Ladies and gentlemen, Samsung's latest and greatest Android tablet has arrived. The only problem: I'm not sure how great it actually is.
Sammy took the wraps off its Galaxy Note 10.1 tablet at a media event in New York City this morning. (Okay -- technically, Sammy took the wraps off the Galaxy Note 10.1 six months ago, at the Mobile World Congress in Barcelona. But it, erm, introduced it again today.) The Galaxy Note 10.1 goes on sale across the U.S. starting tomorrow, August 16; it costs 500 bones for a 16GB model and $550 for a 32GB edition. No word yet on international availability.
So what's the story with the Galaxy Note 10.1? In a nutshell, it's basically a reworked version of the Galaxy Tab 2 with an added stylus. And that's where I see the potential for problems.
See, the Android tablet market has come a long way since Samsung wowed us with its first Galaxy Tab 10.1 device. The company's second-gen Tabs weren't exactly wow-inducing. And that brings us to the Galaxy Note 10.1.
Gauging by early reviews, Samsung's Galaxy Note 10.1 feels a bit clunky, even cheap, compared to other tablets out there today. Its 1280x800 display is okay but nothing special, particularly when you consider what else is available at the same price or less. The Note utilizes a proprietary charging port instead of a standard microUSB connector. And its software is based on the already-dated Android 4.0 Ice Cream Sandwich OS; Samsung's mentioned a vague promise of an Android 4.1 Jelly Bean upgrade later this year, but we all know about Samsung's upgrade promises.
That software is a real sticking point, too: As usual, Samsung has reworked Google's Android operating system into something else entirely, using the ICS we know as a mere foundation for its own "TouchWiz" vision. TouchWiz tends to add a lot of noise and clutter into Google's recently simplified UI. In the case of the Note 10.1 specifically, we've already seen some signs that the modifications may be affecting the tablet's performance, creating lag and choppiness despite the device's ample under-the-hood power. That's concerning.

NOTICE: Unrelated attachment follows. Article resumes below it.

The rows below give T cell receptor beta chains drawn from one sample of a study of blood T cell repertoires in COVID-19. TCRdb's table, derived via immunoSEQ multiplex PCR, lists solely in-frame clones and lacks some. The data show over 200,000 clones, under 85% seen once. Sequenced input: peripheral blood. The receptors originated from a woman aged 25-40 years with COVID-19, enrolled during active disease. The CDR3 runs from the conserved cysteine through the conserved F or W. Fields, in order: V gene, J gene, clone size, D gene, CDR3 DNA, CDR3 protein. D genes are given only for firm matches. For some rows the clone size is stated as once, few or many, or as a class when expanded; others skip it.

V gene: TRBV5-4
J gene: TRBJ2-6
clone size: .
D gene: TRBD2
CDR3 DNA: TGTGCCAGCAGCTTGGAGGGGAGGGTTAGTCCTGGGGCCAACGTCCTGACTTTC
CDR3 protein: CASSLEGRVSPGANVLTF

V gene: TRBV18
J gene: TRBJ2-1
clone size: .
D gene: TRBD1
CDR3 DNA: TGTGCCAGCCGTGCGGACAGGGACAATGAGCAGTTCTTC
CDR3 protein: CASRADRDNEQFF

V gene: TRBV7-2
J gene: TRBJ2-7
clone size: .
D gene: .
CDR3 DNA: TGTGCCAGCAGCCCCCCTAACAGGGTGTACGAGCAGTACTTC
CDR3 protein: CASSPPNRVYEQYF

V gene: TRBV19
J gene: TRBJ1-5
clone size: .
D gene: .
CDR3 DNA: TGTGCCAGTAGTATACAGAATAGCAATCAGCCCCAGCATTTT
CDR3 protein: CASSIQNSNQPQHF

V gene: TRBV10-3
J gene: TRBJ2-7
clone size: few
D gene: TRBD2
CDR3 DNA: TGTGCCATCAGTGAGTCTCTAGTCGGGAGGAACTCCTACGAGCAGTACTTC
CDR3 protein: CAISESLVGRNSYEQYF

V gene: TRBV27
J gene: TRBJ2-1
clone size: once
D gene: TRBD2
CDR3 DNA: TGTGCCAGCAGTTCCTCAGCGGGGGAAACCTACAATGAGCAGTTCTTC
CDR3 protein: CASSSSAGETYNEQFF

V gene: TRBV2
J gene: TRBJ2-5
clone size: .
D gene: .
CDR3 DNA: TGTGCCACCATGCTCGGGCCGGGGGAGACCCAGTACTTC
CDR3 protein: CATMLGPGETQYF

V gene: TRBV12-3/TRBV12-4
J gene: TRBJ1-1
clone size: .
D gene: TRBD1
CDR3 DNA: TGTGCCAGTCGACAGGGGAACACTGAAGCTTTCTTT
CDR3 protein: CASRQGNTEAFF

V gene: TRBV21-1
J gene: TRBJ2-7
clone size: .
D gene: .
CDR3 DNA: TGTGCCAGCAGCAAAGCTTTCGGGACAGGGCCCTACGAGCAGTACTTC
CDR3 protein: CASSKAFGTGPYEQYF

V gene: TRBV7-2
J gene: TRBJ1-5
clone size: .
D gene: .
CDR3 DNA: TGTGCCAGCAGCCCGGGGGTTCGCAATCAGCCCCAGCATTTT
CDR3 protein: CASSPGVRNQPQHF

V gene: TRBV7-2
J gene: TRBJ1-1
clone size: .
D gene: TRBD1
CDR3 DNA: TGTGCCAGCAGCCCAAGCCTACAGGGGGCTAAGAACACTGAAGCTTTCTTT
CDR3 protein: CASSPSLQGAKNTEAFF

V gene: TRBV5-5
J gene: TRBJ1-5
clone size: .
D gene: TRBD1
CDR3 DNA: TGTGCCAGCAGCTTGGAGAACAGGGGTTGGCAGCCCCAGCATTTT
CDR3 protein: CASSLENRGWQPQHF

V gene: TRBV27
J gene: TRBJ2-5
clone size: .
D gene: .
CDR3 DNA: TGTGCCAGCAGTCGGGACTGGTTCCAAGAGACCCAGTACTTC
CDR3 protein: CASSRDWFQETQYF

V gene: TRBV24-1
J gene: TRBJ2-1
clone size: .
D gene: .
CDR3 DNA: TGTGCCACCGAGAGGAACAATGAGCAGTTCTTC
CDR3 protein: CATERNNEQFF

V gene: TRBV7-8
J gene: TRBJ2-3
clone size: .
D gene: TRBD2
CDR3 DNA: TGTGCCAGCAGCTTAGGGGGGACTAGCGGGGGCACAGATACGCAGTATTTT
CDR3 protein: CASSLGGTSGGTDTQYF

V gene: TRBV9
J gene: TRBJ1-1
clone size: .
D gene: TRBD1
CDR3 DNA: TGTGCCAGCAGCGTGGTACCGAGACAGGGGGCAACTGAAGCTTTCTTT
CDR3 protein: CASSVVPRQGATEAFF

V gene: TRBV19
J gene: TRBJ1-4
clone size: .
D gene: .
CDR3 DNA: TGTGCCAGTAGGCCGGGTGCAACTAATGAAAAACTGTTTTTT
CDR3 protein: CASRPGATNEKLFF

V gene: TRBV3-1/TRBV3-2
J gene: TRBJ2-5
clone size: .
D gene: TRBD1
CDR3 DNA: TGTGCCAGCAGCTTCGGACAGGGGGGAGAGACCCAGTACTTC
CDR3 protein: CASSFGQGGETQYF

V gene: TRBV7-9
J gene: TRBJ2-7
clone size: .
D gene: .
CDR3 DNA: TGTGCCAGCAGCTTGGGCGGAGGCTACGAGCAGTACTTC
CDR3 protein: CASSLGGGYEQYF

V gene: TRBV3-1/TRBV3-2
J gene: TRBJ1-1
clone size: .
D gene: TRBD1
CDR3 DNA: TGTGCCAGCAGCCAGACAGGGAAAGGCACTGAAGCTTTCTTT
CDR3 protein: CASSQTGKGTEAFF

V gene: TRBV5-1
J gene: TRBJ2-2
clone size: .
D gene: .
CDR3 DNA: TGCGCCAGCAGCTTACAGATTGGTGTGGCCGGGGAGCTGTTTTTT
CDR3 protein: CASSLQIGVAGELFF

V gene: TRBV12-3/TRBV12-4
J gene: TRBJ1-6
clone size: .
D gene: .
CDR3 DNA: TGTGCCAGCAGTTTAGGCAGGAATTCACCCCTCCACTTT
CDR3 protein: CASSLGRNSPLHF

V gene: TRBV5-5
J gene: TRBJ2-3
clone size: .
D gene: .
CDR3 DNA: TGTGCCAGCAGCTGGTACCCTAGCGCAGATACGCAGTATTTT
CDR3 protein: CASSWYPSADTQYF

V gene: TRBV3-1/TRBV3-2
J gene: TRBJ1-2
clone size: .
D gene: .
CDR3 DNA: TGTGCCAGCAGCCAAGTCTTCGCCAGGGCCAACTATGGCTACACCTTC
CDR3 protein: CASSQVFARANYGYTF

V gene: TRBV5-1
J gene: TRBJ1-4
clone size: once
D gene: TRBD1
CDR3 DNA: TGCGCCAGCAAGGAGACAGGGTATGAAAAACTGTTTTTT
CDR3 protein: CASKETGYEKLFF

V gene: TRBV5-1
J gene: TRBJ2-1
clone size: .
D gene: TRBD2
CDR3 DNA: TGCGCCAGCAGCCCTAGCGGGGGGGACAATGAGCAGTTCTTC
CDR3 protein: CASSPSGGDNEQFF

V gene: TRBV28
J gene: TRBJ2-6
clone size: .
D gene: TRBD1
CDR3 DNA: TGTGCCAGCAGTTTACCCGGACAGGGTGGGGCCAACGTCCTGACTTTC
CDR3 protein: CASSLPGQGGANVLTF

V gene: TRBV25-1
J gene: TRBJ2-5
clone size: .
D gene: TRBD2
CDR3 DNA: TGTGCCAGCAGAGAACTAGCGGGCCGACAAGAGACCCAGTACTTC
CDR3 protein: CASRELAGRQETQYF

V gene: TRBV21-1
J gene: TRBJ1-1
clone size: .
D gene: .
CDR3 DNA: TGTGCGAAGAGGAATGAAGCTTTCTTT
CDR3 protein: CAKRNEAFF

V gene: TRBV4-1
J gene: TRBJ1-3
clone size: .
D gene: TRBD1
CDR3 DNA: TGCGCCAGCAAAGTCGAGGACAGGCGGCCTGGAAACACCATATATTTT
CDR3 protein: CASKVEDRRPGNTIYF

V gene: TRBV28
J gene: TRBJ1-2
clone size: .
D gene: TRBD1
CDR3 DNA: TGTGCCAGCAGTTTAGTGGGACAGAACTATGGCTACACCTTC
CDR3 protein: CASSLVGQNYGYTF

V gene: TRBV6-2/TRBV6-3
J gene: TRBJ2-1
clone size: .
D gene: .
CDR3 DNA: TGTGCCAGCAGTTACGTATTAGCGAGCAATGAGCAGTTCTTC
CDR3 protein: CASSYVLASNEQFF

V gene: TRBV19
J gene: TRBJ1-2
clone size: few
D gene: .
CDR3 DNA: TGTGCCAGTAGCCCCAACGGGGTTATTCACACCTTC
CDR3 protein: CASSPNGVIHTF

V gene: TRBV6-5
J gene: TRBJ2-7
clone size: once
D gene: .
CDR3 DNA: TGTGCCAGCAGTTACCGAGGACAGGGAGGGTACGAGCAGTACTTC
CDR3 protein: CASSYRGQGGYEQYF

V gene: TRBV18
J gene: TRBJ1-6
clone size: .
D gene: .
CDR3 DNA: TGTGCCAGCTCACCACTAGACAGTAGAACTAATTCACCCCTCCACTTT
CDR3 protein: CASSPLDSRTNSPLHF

The Note 10.1's TouchWiz software does have some interesting feature additions, like the ability to run multiple apps side-by-side on the tablet's screen. But that feature works only with a small handful of apps -- a list that doesn't even include Gmail or the Chrome for Android browser -- so I'm not convinced it'd be too useful in reality.
I think Samsung's biggest challenge with the Galaxy Note 10.1 will be the comparisons: With the launch of its Asus-made Nexus 7 tablet earlier this summer, Google really shook things up in terms of what we expect from an Android tablet. For $200, you can now get a pure Google tablet with outstanding performance and fantastic form. The Nexus 7 ships with an untouched version of Google's Android 4.1 OS and is guaranteed to continue getting future OS upgrades as soon as they're released, making a very compelling proposition -- especially at the $200 mark.
Now, obviously, a 10-inch tablet is going to cost more than a 7-inch device. And Samsung's Note 10.1 does come with some extra touches, like a rear-facing camera and greater storage capacity. But those basics aside, if a manufacturer wants to convince folks to fork over more than twice the cash they'd pay for a Nexus 7, they're going to have to offer something pretty substantial -- a top-of-the-line high-def display, for example, or a wow-inducing form factor. Considering that there are 10-inch Android tablets available with those sorts of qualities, I'm not sure the presence of a stylus -- which Samsung seems to be relying on as the new Note's sole distinguishing feature -- is going to be enough.
But hey, maybe Samsung will surprise me. Maybe using the Galaxy Note 10.1's stylus will transform the tablet experience into something else entirely -- something that's worth an extra $300 over the Nexus 7 experience available today. Make no mistake about it, though: The scales have shifted. For 500 bucks, this thing had better be amazing.
I'll be spending the next several days living with Samsung's Galaxy Note 10.1. I want to see what it's like to actually use the device in the real world, the way a real user would use it. And I'll be brutally honest in telling you the good and the bad of my Galaxy Note experience and whether, all considered, it's a device I'd recommend.
Stay tuned for my in-depth review. In the meantime, check out my list of reasons why Samsung's really dominating the Android game -- I call it "The 3 secret ingredients to Android success" -- and see if you agree.